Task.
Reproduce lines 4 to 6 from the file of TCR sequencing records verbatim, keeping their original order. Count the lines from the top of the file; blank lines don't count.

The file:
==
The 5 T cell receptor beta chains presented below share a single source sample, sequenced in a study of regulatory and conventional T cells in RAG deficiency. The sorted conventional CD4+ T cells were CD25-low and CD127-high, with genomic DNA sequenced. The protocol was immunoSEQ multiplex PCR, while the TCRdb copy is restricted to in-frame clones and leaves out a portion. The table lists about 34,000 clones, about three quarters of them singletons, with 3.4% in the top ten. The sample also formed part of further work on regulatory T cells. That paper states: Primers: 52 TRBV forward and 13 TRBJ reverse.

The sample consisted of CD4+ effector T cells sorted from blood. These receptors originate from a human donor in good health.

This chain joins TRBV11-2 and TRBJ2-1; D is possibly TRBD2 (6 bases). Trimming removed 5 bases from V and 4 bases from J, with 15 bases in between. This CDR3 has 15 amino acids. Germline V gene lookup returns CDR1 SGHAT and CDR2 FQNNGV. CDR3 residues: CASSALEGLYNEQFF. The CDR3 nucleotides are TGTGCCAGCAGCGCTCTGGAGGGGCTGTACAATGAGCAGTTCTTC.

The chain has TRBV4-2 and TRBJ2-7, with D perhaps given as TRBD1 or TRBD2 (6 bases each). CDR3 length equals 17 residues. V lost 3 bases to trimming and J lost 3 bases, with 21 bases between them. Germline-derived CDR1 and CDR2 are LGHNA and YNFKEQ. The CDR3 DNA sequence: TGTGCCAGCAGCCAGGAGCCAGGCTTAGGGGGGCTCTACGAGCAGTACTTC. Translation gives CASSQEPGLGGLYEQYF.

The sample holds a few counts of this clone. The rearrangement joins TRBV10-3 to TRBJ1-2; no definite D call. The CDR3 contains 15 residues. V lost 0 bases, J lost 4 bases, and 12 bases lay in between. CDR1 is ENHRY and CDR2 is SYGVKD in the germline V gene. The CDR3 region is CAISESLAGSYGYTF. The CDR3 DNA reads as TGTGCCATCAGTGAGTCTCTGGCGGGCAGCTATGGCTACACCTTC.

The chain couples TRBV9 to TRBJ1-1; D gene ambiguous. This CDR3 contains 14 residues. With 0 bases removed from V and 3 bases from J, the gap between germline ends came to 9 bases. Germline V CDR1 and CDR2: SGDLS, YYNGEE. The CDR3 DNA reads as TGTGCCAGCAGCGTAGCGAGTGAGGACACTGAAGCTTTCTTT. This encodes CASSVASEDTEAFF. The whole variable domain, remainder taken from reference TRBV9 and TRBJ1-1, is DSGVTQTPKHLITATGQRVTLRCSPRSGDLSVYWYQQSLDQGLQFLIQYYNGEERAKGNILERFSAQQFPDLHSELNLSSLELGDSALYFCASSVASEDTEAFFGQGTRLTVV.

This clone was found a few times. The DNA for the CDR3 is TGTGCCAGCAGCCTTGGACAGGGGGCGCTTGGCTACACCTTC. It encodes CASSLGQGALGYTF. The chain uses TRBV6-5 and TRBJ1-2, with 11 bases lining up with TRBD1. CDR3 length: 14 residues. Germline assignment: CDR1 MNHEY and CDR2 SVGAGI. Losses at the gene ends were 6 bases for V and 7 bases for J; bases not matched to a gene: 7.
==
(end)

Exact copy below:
The chain has TRBV4-2 and TRBJ2-7, with D perhaps given as TRBD1 or TRBD2 (6 bases each). CDR3 length equals 17 residues. V lost 3 bases to trimming and J lost 3 bases, with 21 bases between them. Germline-derived CDR1 and CDR2 are LGHNA and YNFKEQ. The CDR3 DNA sequence: TGTGCCAGCAGCCAGGAGCCAGGCTTAGGGGGGCTCTACGAGCAGTACTTC. Translation gives CASSQEPGLGGLYEQYF.

The sample holds a few counts of this clone. The rearrangement joins TRBV10-3 to TRBJ1-2; no definite D call. The CDR3 contains 15 residues. V lost 0 bases, J lost 4 bases, and 12 bases lay in between. CDR1 is ENHRY and CDR2 is SYGVKD in the germline V gene. The CDR3 region is CAISESLAGSYGYTF. The CDR3 DNA reads as TGTGCCATCAGTGAGTCTCTGGCGGGCAGCTATGGCTACACCTTC.

The chain couples TRBV9 to TRBJ1-1; D gene ambiguous. This CDR3 contains 14 residues. With 0 bases removed from V and 3 bases from J, the gap between germline ends came to 9 bases. Germline V CDR1 and CDR2: SGDLS, YYNGEE. The CDR3 DNA reads as TGTGCCAGCAGCGTAGCGAGTGAGGACACTGAAGCTTTCTTT. This encodes CASSVASEDTEAFF. The whole variable domain, remainder taken from reference TRBV9 and TRBJ1-1, is DSGVTQTPKHLITATGQRVTLRCSPRSGDLSVYWYQQSLDQGLQFLIQYYNGEERAKGNILERFSAQQFPDLHSELNLSSLELGDSALYFCASSVASEDTEAFFGQGTRLTVV.